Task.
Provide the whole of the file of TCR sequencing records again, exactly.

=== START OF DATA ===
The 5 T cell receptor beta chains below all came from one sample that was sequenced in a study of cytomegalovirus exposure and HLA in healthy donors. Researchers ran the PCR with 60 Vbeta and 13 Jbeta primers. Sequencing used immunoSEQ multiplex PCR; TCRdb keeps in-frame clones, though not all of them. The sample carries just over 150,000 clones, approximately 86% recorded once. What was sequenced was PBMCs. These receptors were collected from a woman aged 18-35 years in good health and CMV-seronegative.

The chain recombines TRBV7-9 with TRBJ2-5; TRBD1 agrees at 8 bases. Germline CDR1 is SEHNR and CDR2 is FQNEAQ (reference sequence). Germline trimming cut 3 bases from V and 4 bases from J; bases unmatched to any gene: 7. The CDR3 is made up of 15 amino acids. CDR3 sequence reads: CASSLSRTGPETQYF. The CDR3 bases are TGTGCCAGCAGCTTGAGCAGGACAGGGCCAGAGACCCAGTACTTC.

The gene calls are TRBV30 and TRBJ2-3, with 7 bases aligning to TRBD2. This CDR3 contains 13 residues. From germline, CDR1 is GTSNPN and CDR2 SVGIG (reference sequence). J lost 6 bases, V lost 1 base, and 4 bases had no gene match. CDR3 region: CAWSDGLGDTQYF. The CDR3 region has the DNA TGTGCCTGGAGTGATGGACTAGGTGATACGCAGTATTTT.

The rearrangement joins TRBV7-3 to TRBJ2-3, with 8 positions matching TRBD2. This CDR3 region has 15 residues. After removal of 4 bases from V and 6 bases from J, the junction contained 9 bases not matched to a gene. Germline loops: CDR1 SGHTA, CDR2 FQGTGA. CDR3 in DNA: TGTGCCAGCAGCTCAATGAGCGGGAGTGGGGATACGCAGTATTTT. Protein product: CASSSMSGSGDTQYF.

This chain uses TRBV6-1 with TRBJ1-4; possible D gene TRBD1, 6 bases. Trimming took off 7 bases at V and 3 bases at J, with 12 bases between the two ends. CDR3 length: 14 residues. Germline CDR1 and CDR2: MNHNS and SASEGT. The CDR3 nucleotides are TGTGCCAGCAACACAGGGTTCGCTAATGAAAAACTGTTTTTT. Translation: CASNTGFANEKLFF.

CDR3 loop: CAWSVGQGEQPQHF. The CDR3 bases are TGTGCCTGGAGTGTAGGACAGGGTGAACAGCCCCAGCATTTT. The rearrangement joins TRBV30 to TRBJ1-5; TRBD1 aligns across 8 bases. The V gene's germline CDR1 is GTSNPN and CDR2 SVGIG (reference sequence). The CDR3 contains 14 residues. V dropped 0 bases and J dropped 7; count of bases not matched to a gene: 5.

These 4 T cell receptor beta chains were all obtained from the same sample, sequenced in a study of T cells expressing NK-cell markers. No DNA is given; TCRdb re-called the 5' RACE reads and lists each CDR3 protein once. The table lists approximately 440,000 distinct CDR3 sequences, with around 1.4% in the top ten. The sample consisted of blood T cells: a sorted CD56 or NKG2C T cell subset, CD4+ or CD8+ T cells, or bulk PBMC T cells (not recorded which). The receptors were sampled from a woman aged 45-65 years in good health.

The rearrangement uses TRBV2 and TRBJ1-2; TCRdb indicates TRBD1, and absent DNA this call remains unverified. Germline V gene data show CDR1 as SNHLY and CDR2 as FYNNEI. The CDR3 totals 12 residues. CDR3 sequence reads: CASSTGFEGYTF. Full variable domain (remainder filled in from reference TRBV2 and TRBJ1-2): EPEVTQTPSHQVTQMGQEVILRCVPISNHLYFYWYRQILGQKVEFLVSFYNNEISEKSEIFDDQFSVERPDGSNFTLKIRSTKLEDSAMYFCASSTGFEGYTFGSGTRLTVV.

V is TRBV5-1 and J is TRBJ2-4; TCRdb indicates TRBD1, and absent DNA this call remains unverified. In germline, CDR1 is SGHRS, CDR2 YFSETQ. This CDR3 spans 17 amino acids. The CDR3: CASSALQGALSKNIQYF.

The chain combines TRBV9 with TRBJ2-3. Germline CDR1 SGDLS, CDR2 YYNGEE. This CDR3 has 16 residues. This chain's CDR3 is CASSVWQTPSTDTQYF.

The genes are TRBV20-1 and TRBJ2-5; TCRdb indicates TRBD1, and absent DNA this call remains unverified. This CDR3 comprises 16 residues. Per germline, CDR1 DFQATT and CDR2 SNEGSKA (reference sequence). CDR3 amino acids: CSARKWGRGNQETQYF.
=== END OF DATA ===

The 5 T cell receptor beta chains below all came from one sample that was sequenced in a study of cytomegalovirus exposure and HLA in healthy donors. Researchers ran the PCR with 60 Vbeta and 13 Jbeta primers. Sequencing used immunoSEQ multiplex PCR; TCRdb keeps in-frame clones, though not all of them. The sample carries just over 150,000 clones, approximately 86% recorded once. What was sequenced was PBMCs. These receptors were collected from a woman aged 18-35 years in good health and CMV-seronegative.

The chain recombines TRBV7-9 with TRBJ2-5; TRBD1 agrees at 8 bases. Germline CDR1 is SEHNR and CDR2 is FQNEAQ (reference sequence). Germline trimming cut 3 bases from V and 4 bases from J; bases unmatched to any gene: 7. The CDR3 is made up of 15 amino acids. CDR3 sequence reads: CASSLSRTGPETQYF. The CDR3 bases are TGTGCCAGCAGCTTGAGCAGGACAGGGCCAGAGACCCAGTACTTC.

The gene calls are TRBV30 and TRBJ2-3, with 7 bases aligning to TRBD2. This CDR3 contains 13 residues. From germline, CDR1 is GTSNPN and CDR2 SVGIG (reference sequence). J lost 6 bases, V lost 1 base, and 4 bases had no gene match. CDR3 region: CAWSDGLGDTQYF. The CDR3 region has the DNA TGTGCCTGGAGTGATGGACTAGGTGATACGCAGTATTTT.

The rearrangement joins TRBV7-3 to TRBJ2-3, with 8 positions matching TRBD2. This CDR3 region has 15 residues. After removal of 4 bases from V and 6 bases from J, the junction contained 9 bases not matched to a gene. Germline loops: CDR1 SGHTA, CDR2 FQGTGA. CDR3 in DNA: TGTGCCAGCAGCTCAATGAGCGGGAGTGGGGATACGCAGTATTTT. Protein product: CASSSMSGSGDTQYF.

This chain uses TRBV6-1 with TRBJ1-4; possible D gene TRBD1, 6 bases. Trimming took off 7 bases at V and 3 bases at J, with 12 bases between the two ends. CDR3 length: 14 residues. Germline CDR1 and CDR2: MNHNS and SASEGT. The CDR3 nucleotides are TGTGCCAGCAACACAGGGTTCGCTAATGAAAAACTGTTTTTT. Translation: CASNTGFANEKLFF.

CDR3 loop: CAWSVGQGEQPQHF. The CDR3 bases are TGTGCCTGGAGTGTAGGACAGGGTGAACAGCCCCAGCATTTT. The rearrangement joins TRBV30 to TRBJ1-5; TRBD1 aligns across 8 bases. The V gene's germline CDR1 is GTSNPN and CDR2 SVGIG (reference sequence). The CDR3 contains 14 residues. V dropped 0 bases and J dropped 7; count of bases not matched to a gene: 5.

These 4 T cell receptor beta chains were all obtained from the same sample, sequenced in a study of T cells expressing NK-cell markers. No DNA is given; TCRdb re-called the 5' RACE reads and lists each CDR3 protein once. The table lists approximately 440,000 distinct CDR3 sequences, with around 1.4% in the top ten. The sample consisted of blood T cells: a sorted CD56 or NKG2C T cell subset, CD4+ or CD8+ T cells, or bulk PBMC T cells (not recorded which). The receptors were sampled from a woman aged 45-65 years in good health.

The rearrangement uses TRBV2 and TRBJ1-2; TCRdb indicates TRBD1, and absent DNA this call remains unverified. Germline V gene data show CDR1 as SNHLY and CDR2 as FYNNEI. The CDR3 totals 12 residues. CDR3 sequence reads: CASSTGFEGYTF. Full variable domain (remainder filled in from reference TRBV2 and TRBJ1-2): EPEVTQTPSHQVTQMGQEVILRCVPISNHLYFYWYRQILGQKVEFLVSFYNNEISEKSEIFDDQFSVERPDGSNFTLKIRSTKLEDSAMYFCASSTGFEGYTFGSGTRLTVV.

V is TRBV5-1 and J is TRBJ2-4; TCRdb indicates TRBD1, and absent DNA this call remains unverified. In germline, CDR1 is SGHRS, CDR2 YFSETQ. This CDR3 spans 17 amino acids. The CDR3: CASSALQGALSKNIQYF.

The chain combines TRBV9 with TRBJ2-3. Germline CDR1 SGDLS, CDR2 YYNGEE. This CDR3 has 16 residues. This chain's CDR3 is CASSVWQTPSTDTQYF.

The genes are TRBV20-1 and TRBJ2-5; TCRdb indicates TRBD1, and absent DNA this call remains unverified. This CDR3 comprises 16 residues. Per germline, CDR1 DFQATT and CDR2 SNEGSKA (reference sequence). CDR3 amino acids: CSARKWGRGNQETQYF.